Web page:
On Monday, the office of the Inspector General at the National Security Agency (NSA) released a report showing that the agency failed to follow basic internal guidelines and court-ordered procedures in its surveillance of American citizens’ communications.
According to CNN, the report showed that the agency abused a loophole in Section 702 of the Foreign Intelligence Surveillance Act (FISA). While Section 702 allows the government to collect such communications of foreign citizens on foreign soil without a warrant, it prohibits the government from doing so with American citizens. The loophole allows the NSA and the Central Intelligence Agency (CIA) to use this section to collect American communications without a warrant if they believe “a query is reasonably likely to return foreign intelligence information.”
The inspector general’s report “revealed a number of concerns involving [U.S. person] identifiers used as query terms against FISA Section 702 data.” Furthermore, some of these NSA queries “did not always follow NSA procedural and policy requirements.” Among other discrepancies, information gathered on “selectors,” or particular search terms in an investigation, were not properly documented; in addition, the NSA’s internal query tools designed to automatically prevent the processing of queries involving any Americans associated with the selectors ultimately failed to do so, thus allowing Americans to be investigated and monitored.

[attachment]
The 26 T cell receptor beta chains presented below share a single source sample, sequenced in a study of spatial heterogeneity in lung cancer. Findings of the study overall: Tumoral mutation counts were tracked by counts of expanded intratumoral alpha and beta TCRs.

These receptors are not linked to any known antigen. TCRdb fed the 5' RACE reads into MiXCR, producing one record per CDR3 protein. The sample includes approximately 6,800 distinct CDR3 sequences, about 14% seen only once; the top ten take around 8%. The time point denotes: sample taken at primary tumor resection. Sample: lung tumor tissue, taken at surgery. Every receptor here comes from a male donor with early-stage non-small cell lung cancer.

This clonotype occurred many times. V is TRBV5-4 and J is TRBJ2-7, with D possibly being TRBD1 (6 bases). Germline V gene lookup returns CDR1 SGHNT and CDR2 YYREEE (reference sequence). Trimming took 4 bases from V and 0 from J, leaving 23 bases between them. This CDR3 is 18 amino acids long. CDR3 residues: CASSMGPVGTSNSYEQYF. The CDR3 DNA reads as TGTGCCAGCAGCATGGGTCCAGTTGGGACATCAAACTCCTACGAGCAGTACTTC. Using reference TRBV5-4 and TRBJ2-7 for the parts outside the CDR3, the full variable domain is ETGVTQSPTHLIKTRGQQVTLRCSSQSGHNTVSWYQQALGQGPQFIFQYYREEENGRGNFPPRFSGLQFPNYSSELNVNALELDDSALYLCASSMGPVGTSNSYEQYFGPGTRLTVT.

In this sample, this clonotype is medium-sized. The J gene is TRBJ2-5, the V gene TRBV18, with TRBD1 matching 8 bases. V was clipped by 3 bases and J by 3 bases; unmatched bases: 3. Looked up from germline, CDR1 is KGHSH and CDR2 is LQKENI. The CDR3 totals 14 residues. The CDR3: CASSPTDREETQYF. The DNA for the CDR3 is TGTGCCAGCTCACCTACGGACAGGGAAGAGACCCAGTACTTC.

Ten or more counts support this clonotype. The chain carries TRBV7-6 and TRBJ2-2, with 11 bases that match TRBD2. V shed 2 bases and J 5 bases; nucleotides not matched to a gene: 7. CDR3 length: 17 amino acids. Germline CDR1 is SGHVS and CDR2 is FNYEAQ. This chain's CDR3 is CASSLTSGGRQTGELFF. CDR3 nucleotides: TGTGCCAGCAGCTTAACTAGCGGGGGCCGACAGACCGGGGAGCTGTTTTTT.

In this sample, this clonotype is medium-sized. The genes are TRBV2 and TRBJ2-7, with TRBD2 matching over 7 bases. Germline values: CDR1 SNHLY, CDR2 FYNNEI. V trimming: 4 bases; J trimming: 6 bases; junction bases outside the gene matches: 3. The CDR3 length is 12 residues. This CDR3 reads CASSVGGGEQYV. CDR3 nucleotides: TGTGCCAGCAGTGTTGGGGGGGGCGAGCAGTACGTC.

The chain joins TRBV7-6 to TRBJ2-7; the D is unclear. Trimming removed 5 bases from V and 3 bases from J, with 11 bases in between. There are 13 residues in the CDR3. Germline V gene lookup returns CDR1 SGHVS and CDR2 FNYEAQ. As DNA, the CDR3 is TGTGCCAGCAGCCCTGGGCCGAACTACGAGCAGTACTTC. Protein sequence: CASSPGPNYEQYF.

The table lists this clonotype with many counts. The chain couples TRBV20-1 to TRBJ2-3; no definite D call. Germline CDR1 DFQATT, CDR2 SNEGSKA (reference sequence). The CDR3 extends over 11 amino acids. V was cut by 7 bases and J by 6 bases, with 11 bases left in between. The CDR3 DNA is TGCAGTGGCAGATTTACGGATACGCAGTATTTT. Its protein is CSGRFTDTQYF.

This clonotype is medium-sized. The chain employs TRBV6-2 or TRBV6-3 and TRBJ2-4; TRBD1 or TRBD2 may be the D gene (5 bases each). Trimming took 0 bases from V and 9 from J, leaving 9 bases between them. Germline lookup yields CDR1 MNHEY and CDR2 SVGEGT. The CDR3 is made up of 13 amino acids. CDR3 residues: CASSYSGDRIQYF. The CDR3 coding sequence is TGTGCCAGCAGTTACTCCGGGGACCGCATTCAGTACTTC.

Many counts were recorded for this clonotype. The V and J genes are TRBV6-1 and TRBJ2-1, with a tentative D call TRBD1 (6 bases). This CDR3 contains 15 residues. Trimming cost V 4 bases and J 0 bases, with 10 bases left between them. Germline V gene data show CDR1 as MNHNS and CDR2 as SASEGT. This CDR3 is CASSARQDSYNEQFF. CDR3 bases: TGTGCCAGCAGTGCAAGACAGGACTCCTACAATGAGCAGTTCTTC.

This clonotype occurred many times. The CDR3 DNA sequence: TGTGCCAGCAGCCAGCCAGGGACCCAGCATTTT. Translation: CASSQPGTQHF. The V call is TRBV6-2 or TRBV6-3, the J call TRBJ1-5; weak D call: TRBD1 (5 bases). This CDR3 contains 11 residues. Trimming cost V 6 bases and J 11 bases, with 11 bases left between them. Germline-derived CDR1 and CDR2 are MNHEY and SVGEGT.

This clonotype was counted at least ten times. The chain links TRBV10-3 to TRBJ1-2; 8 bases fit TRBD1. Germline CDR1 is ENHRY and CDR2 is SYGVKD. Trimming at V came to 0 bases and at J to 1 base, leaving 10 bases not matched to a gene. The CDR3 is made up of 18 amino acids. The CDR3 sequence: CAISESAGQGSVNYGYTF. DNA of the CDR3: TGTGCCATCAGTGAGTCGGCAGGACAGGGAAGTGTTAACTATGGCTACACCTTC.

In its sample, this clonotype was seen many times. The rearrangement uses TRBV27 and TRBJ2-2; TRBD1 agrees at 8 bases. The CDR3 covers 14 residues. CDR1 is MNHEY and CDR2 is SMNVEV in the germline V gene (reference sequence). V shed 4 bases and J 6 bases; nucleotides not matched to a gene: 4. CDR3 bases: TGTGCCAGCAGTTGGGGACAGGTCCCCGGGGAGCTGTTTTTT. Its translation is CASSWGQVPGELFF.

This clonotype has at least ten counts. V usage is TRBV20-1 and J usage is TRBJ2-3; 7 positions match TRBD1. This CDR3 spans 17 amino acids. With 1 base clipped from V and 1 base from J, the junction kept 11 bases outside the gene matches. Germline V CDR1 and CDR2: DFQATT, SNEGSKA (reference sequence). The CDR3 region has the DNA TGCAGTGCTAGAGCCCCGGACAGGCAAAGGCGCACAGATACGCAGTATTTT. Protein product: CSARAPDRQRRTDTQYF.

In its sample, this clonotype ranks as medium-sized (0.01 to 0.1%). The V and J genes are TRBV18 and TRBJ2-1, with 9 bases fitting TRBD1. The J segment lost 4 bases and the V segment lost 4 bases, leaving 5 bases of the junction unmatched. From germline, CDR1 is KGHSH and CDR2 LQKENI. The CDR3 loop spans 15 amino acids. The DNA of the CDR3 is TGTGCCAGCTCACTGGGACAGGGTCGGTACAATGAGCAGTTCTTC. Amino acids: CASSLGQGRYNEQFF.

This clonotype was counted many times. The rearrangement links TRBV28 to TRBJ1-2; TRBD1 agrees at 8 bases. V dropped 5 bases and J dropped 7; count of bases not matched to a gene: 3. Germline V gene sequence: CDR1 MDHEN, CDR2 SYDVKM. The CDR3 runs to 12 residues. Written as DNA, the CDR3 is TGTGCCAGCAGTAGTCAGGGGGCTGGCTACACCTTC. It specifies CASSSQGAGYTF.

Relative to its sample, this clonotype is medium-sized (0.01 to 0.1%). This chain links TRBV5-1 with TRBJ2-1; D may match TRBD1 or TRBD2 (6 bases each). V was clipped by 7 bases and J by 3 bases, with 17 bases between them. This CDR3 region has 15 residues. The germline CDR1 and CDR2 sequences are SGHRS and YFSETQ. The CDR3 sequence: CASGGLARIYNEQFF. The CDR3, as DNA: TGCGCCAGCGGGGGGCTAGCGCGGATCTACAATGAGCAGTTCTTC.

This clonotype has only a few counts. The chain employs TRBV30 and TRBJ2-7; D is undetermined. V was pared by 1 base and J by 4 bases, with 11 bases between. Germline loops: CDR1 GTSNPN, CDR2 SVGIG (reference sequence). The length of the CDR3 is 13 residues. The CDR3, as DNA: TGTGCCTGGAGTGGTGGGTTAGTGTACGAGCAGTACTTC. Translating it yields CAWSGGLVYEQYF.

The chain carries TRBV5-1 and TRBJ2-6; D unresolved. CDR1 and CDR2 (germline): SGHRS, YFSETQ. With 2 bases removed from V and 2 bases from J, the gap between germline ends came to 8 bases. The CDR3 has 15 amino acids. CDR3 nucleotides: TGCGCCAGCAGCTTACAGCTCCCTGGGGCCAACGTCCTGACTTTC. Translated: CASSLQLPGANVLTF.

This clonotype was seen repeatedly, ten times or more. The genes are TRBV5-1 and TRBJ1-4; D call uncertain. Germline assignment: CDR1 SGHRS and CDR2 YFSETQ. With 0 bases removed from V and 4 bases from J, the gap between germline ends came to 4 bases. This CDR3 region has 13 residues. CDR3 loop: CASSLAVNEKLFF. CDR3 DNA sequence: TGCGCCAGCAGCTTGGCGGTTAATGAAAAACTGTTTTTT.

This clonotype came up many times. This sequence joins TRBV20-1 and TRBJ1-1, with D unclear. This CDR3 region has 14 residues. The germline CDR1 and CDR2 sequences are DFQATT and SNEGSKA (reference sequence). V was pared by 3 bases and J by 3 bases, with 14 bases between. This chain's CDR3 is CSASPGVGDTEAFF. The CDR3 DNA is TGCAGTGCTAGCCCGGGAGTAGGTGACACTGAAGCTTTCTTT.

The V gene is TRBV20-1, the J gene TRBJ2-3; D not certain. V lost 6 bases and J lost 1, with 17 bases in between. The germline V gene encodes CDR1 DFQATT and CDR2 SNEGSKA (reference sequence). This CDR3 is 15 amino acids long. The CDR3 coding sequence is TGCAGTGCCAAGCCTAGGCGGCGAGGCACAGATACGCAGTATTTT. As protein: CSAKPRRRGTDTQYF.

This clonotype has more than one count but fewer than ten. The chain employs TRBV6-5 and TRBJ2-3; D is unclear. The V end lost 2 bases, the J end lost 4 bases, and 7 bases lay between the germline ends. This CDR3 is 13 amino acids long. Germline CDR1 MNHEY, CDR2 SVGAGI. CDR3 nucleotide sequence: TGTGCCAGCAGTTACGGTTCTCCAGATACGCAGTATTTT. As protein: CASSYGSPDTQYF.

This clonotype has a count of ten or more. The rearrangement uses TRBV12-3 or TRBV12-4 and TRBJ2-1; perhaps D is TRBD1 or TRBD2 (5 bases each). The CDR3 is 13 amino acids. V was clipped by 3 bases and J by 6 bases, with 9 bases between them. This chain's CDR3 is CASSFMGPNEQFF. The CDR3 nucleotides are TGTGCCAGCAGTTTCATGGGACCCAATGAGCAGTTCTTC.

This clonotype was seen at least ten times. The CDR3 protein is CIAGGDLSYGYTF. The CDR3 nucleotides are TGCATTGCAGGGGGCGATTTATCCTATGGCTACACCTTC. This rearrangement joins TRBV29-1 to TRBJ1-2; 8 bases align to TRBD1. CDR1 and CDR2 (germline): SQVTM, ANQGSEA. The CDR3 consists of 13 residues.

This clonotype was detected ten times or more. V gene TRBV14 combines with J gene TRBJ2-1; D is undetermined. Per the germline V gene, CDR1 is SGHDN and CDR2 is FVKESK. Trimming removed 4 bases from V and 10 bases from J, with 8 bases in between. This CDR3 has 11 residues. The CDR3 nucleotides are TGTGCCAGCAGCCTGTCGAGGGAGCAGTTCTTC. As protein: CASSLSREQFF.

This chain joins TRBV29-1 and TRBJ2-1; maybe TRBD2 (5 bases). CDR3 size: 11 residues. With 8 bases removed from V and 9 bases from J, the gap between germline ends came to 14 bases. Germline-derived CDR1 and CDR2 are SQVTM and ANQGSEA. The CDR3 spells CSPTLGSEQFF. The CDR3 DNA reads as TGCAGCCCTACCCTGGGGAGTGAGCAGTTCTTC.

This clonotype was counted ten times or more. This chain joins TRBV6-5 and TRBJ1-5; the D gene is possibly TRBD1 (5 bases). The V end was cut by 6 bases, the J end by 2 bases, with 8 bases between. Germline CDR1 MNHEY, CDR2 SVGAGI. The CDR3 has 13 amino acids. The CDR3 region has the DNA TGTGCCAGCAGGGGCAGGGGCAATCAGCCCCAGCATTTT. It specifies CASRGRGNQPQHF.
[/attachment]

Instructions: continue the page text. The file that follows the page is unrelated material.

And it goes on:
In response to the report, an NSA spokesman declared that “The NSA remains fully committed to the rigorous and independent oversight provided by the NSA inspector general’s office.”
“NSA continues to employ measures to assist analysts in conducting their work compliantly with civil liberties and privacies protections,” the spokesman continued. “As the OIG included in its report, the agency has in place multiple processes to aid in ensuring query compliance.”
The inspector general’s report ultimately concluded with 13 recommendations for the agency to follow in order to fix the mistakes and other problems. Seven of the recommendations were followed prior to the public release of the report, while the report noted that “the actions planned by management meet the intent of the other [six] recommendations.”